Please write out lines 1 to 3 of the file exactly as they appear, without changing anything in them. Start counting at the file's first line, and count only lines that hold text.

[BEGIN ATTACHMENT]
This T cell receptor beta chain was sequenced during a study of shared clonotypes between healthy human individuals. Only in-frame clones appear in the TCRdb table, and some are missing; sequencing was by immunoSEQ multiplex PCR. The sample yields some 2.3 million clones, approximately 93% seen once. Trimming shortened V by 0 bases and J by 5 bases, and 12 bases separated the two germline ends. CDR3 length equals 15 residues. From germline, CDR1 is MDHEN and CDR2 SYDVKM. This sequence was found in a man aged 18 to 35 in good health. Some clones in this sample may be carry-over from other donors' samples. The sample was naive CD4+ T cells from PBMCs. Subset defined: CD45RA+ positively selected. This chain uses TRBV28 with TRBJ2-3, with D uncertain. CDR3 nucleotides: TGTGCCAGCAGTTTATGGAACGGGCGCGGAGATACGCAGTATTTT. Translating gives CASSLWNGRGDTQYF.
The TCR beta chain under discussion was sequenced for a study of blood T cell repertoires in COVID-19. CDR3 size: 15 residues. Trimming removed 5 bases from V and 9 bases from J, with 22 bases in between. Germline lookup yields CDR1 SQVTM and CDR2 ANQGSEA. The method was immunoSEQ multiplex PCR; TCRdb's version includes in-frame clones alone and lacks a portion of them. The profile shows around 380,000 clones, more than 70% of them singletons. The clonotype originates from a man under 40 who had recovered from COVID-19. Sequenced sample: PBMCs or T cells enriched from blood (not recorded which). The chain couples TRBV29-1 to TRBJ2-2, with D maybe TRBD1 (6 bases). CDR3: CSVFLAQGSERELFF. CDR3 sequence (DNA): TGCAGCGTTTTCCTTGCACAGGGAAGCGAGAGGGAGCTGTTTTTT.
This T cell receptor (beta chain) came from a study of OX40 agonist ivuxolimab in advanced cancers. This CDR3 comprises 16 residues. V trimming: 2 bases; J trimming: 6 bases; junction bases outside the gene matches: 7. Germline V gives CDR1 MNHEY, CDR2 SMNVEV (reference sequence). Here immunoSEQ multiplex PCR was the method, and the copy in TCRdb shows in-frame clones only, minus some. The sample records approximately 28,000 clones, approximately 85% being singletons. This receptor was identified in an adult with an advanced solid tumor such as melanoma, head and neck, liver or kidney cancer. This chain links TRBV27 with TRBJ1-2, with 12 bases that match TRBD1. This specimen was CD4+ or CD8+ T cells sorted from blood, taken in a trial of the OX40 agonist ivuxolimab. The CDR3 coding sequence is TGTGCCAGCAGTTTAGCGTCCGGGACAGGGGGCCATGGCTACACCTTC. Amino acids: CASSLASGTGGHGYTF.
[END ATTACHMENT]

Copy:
This T cell receptor beta chain was sequenced during a study of shared clonotypes between healthy human individuals. Only in-frame clones appear in the TCRdb table, and some are missing; sequencing was by immunoSEQ multiplex PCR. The sample yields some 2.3 million clones, approximately 93% seen once. Trimming shortened V by 0 bases and J by 5 bases, and 12 bases separated the two germline ends. CDR3 length equals 15 residues. From germline, CDR1 is MDHEN and CDR2 SYDVKM. This sequence was found in a man aged 18 to 35 in good health. Some clones in this sample may be carry-over from other donors' samples. The sample was naive CD4+ T cells from PBMCs. Subset defined: CD45RA+ positively selected. This chain uses TRBV28 with TRBJ2-3, with D uncertain. CDR3 nucleotides: TGTGCCAGCAGTTTATGGAACGGGCGCGGAGATACGCAGTATTTT. Translating gives CASSLWNGRGDTQYF.
The TCR beta chain under discussion was sequenced for a study of blood T cell repertoires in COVID-19. CDR3 size: 15 residues. Trimming removed 5 bases from V and 9 bases from J, with 22 bases in between. Germline lookup yields CDR1 SQVTM and CDR2 ANQGSEA. The method was immunoSEQ multiplex PCR; TCRdb's version includes in-frame clones alone and lacks a portion of them. The profile shows around 380,000 clones, more than 70% of them singletons. The clonotype originates from a man under 40 who had recovered from COVID-19. Sequenced sample: PBMCs or T cells enriched from blood (not recorded which). The chain couples TRBV29-1 to TRBJ2-2, with D maybe TRBD1 (6 bases). CDR3: CSVFLAQGSERELFF. CDR3 sequence (DNA): TGCAGCGTTTTCCTTGCACAGGGAAGCGAGAGGGAGCTGTTTTTT.
This T cell receptor (beta chain) came from a study of OX40 agonist ivuxolimab in advanced cancers. This CDR3 comprises 16 residues. V trimming: 2 bases; J trimming: 6 bases; junction bases outside the gene matches: 7. Germline V gives CDR1 MNHEY, CDR2 SMNVEV (reference sequence). Here immunoSEQ multiplex PCR was the method, and the copy in TCRdb shows in-frame clones only, minus some. The sample records approximately 28,000 clones, approximately 85% being singletons. This receptor was identified in an adult with an advanced solid tumor such as melanoma, head and neck, liver or kidney cancer. This chain links TRBV27 with TRBJ1-2, with 12 bases that match TRBD1. This specimen was CD4+ or CD8+ T cells sorted from blood, taken in a trial of the OX40 agonist ivuxolimab. The CDR3 coding sequence is TGTGCCAGCAGTTTAGCGTCCGGGACAGGGGGCCATGGCTACACCTTC. Amino acids: CASSLASGTGGHGYTF.